Much Ado About I Do: Responding to FAQ

In case you missed it, marriage does not mean what it used to. The millennia old definition of a union between a man and a woman has been rewritten. We now live in a Princess_Bride_That_Wordworld with an elastic view of marriage and how far it will stretch is still yet to be seen. Christians who have not caved in on the issue have taken a lot of heat for their “bigotry.” I’ve compiled a list of five of the most frequently asked questions regarding Christians and Same Sex Marriage

1. Aren’t Christians inconsistently applying the Bible?

Each and every week we gather to worship at a church building in Florida. At every gathering, we have people wearing mixed fabric clothes, people with tattoos, some  even ate bacon before they came, and to this day, no one has come with a ram, turtle dove, or grain offering. We are a far cry from the worshipers of the Old Testament! Why are we not keeping the Law? The Bible clearly says to do these things, right? I mean, read Leviticus.

To ask someone to “consistently” apply the Bible in the sense of flattening out any distinction between the covenants means to ask them to deny the work of Christ and the basic structure of redemptive history. (See Col 2:16-23; Heb 9:11-28) The obvious question then is why does the definition of marriage that we hold to from Genesis 2:24 get to “carry forward” while we conveniently leave out uncomfortable parts like the obligation to not seed your field with 2 different crops? (Lev 19:19)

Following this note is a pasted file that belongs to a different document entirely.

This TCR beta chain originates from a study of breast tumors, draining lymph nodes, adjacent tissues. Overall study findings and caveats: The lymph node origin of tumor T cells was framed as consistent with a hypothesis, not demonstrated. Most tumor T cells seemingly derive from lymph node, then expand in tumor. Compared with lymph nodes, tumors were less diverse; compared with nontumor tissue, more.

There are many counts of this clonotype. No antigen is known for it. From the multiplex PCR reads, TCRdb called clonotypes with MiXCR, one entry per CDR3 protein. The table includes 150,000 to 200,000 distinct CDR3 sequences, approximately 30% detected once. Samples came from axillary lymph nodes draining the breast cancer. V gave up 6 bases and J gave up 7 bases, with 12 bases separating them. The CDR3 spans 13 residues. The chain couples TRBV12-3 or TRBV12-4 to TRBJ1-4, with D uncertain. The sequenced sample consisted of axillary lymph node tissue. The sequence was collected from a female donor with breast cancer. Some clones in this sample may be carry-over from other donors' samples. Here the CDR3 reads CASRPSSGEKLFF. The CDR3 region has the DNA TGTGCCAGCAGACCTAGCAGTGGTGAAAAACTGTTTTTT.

The New Testament clearly recognizes Genesis 2 as establishing a norm for marriage. Jesus quotes from Genesis 2 in Matthew 19. Paul quotes from Genesis 2 in Ephesians 5. Jesus and the Apostles recognized the Genesis view of marriage. The Bible defines marriage, not a court or social construct.

2. What if I don’t recognize biblical authority?

You should. No really, you should. Simple question: what authority do you recognize? It’s an honest and revealing question.

I have been helped by Ryan Anderson’s two books, What is Marriage and Truth Overruled: The Future of Marriage. These books make a compelling case for monogamous heterosexual marriage not necessarily on theological grounds but on the grounds of philosophy and public policy. There’s an interesting question that comes with this redefining business: Why is the state interested in who gets married? The state doesn’t have any say in my relationship with my fishing buddies. The state doesn’t care who was my barista this morning. So why does the state care who gets married? If marriage is nothing more than an intense emotional bond, then there is no reason for marriage to be exclusive, permanent, or regulated.

Anderson breaks down the argument for heterosexual marriage into 3 categories: Anthropological — men and women are created to be complementary; Biological — the physical union of a man and a woman produces life; Sociological — on balance, children are best served by growing up in a nurturing home with a loving father and mother. Exceptions obviously exist, but for the most part, this is society’s best tool for preservation into the future.

Historically, this is why virtually every society on planet earth has regulated marriage for as far back as we have history books. Theology aside, what is best for the future of our society?

3. What if I were made this way? made_this_way_note_cards_pk_of_20